The Blue Jackets had finished practice and skated off the ice-tired, inevitably, and ready for a break.

But as one of the players walked out of the rink in his skates, he noticed a father and son who had been watching. The boy was in a wheelchair, wearing his sweater from a previous team. So instead of heading to the locker room, the player stopped to talk. Then, after a few minutes, he offered the awestruck kid more. "Do you want to come on to the ice?" he asked.

Once the player pushed the boy to the ice's edge, though, he realized the wheelchair wouldn't fit through the narrow opening on the bench. He looked back at the boy's father and motioned both hands into the air, silently asking whether it would be OK to lift the boy out.

Go for it, Dad nodded.

And so the energy-sapped athlete picked up his fan and carried him onto the quiet rink, and for 10 minutes, maybe 15, he propped the boy on one of his knees, put puck after puck in front of him, and helped him zing them into the goal.

Afterward, my friend-a Columbus Dispatch reporter who covers the Jackets and witnessed the scene from afar during the early years of the franchise-walked up to the player in the locker room, notebook ready.

But the player insisted the act of kindness not be publicized. "I don't want you to write about that," he said. "That's not why I did it."

And that, my friend said, is who these players are-not the prima-donna pro athletes you might expect, just good guys.

We were having the conversation because I was preparing for an interview with three Blue Jackets wives for this issue. And after talking with them, I'm equally as impressed with the Lady Jackets. The trio I met is an intriguing group of women-smart, thoughtful and funny. Perhaps most impressive is that, despite the fact they're not even from our country, they're engaged in our community.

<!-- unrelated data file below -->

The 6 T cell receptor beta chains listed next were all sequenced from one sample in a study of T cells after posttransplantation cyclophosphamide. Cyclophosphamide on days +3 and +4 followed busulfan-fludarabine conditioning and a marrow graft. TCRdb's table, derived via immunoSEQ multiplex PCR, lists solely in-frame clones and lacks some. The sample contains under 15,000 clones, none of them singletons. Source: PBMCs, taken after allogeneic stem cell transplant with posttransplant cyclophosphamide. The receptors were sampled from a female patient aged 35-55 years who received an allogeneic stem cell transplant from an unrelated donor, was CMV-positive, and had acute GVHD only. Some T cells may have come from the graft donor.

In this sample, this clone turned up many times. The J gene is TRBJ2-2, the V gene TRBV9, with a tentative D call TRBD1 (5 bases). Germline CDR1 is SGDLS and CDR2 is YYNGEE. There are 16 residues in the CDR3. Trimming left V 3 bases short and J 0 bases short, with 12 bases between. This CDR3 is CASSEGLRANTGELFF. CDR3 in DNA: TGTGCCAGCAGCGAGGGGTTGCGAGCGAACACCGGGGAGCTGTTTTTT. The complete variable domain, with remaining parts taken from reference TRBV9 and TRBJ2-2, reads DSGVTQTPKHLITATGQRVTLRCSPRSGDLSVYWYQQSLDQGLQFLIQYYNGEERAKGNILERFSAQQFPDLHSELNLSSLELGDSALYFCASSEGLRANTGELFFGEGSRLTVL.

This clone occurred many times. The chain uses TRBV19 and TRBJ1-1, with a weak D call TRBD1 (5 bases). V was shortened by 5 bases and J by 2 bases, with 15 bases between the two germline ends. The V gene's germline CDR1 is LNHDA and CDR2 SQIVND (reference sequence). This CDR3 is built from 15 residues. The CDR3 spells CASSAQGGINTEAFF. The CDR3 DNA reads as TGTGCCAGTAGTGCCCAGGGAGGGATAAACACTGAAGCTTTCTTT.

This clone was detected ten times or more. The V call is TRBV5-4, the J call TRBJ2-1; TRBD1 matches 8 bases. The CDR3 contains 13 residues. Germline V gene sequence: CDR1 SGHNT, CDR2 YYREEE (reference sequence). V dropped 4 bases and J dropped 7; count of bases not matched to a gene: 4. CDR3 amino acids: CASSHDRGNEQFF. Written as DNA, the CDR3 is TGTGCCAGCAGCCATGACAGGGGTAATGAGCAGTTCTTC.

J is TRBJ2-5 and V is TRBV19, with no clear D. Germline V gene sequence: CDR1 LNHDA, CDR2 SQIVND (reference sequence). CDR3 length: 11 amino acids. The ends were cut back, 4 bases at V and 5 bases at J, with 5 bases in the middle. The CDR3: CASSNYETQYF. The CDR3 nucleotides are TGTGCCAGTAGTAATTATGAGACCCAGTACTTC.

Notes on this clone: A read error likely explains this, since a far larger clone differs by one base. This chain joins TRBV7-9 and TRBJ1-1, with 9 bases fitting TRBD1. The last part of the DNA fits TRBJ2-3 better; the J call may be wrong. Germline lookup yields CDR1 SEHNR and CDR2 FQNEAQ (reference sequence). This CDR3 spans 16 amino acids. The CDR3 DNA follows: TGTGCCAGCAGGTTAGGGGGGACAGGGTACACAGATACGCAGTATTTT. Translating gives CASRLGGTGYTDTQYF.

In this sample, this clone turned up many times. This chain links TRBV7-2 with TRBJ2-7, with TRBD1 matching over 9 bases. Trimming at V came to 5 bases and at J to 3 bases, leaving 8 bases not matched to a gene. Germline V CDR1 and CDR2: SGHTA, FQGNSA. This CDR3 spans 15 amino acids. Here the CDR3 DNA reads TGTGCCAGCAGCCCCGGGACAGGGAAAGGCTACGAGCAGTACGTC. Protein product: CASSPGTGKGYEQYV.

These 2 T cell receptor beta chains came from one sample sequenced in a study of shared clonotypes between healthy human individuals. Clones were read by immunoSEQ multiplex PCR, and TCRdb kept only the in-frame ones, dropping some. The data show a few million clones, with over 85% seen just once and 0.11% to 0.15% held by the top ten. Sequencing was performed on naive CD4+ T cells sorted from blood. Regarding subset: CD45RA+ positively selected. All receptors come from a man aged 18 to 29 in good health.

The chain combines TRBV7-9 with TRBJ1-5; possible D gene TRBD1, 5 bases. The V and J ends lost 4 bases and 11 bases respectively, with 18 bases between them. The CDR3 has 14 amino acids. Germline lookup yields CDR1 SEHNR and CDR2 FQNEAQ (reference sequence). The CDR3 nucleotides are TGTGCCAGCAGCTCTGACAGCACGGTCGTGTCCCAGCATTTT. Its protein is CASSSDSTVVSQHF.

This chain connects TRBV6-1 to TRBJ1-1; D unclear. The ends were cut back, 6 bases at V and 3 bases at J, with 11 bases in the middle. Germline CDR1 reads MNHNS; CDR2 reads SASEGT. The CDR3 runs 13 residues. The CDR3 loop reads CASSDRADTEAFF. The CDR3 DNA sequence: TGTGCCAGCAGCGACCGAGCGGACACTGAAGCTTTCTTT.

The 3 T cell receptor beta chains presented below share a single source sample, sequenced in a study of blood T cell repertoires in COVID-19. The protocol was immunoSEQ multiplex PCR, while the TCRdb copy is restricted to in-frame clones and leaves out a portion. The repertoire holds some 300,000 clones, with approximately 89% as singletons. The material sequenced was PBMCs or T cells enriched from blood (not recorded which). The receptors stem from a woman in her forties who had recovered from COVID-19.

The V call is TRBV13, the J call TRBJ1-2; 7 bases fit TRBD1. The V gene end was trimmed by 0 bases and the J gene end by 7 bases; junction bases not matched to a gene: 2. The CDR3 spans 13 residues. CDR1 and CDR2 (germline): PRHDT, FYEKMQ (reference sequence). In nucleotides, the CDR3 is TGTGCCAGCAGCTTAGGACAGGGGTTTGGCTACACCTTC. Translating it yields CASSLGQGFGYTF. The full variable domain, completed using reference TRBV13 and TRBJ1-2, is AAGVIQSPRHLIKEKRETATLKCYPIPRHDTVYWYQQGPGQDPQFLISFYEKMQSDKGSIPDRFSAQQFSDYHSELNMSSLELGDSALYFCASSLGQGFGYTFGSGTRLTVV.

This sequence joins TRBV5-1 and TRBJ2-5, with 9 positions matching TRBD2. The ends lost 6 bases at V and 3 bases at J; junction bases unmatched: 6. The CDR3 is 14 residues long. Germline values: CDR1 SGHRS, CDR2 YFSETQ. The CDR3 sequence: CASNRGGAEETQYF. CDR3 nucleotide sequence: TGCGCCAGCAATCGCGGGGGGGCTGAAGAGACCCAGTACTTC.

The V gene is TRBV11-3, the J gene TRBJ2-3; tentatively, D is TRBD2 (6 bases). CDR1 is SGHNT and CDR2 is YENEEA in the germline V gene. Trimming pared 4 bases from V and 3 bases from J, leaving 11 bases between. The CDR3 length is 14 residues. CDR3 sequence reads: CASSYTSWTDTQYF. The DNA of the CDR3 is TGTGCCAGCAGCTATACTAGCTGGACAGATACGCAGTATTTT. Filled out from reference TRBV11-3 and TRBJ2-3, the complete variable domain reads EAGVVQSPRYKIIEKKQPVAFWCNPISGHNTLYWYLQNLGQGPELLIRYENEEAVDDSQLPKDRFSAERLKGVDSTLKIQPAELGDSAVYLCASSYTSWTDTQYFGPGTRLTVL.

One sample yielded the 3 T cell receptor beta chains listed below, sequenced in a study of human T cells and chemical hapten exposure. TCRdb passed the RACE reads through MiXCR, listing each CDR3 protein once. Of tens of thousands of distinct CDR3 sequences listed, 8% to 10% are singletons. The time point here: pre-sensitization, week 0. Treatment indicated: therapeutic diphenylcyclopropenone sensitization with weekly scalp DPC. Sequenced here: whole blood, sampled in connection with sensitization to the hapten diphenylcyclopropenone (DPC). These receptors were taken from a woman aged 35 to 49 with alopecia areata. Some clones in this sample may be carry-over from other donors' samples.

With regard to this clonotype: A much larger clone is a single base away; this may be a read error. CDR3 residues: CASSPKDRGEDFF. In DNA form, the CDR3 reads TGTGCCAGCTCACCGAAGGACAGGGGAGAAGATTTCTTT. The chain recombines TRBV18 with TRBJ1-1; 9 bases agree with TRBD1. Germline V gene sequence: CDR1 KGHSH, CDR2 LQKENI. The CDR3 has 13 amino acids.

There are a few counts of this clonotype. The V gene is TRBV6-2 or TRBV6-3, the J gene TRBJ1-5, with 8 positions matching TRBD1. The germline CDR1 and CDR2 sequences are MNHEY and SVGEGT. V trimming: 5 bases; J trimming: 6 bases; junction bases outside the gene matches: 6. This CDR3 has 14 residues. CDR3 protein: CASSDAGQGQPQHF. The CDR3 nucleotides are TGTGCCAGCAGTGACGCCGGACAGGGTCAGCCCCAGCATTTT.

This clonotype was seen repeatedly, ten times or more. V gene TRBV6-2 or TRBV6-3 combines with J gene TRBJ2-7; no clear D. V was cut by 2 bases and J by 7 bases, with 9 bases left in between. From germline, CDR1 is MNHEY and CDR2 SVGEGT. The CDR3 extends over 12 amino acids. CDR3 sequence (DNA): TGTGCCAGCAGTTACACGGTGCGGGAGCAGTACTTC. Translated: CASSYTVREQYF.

In a world that can be nasty, Columbus is filled with people like that player and those wives-people who do not simply skate off the ice. They are people who work hard at what they do and have every right to head straight to their own locker room when the day is done. Instead, they engage, without seeking or wanting praise.

Jenni Belford is one of them.

The Bexley mother of four has spent the past several years working diligently to build a camp for ill children so that they can have a smile-inducing, spirit-lifting break from whatever disease ails them, even if it's just for a few days. And she wanted to make sure their parents didn't have to pay a dime for them to do it. So she and her husband donated 200 acres of land-and a significant sum of their own money-to help make it happen.

When I sat down with Jenni to learn about Flying Horse Farms, we both shed a few tears. Her passion for the new camp is clear. And perhaps most impressive, she didn't want us to write about her. We promised not to focus the story solely on her, and we didn't. But wow if Columbus isn't blessed to count this woman one of our own. Also, Cindy Lazarus-former judge, city council president and YWCA president-was so compelled by Flying Horse Farms' mission that she came out of retirement to serve as the camp's CEO. She simply couldn't pass up another chance to make change. It's beyond admirable.

On these pages, you can also read about two exceptional businesswomen who, despite demanding work schedules, are taking the time to do good, too. Victoria's Secret CEO Sharen Turney has, among other things, financially adopted two girls in Sri Lanka left parentless after the tsunami; she writes to them once a month and has visited six times. And Tami Longaberger, CEO of basket giant The Longaberger Company, helps run a program that offers leadership and training skills to women in the Middle East.

This issue is also packed with glamour, from a super-plush home (this place takes comfy luxury to a whole new level) to stunning fashions (if this doesn't make you want to go to the theater, nothing will!).

But style, as we know, is more than about how you look; it's about how you live. I hope that as you read through this magazine-especially in the spirit of the holidays-you'll be inspired by not only beautiful things, but also beautiful people. I know I am.

-- KRISTY ECKERT, Editor

On another note, we have long been working on our inaugural wedding issue, and we are excited to share it. Capital Style Bride will hit newsstands in January 2011, and your next regular issue of Capital Style will be delivered in March. If you've been to any amazing weddings this year, I encourage you to have the bride submit her info to us for feature consideration. You can submit weddings-or order a complimentary bridal issue-at CapitalStyleBride.com.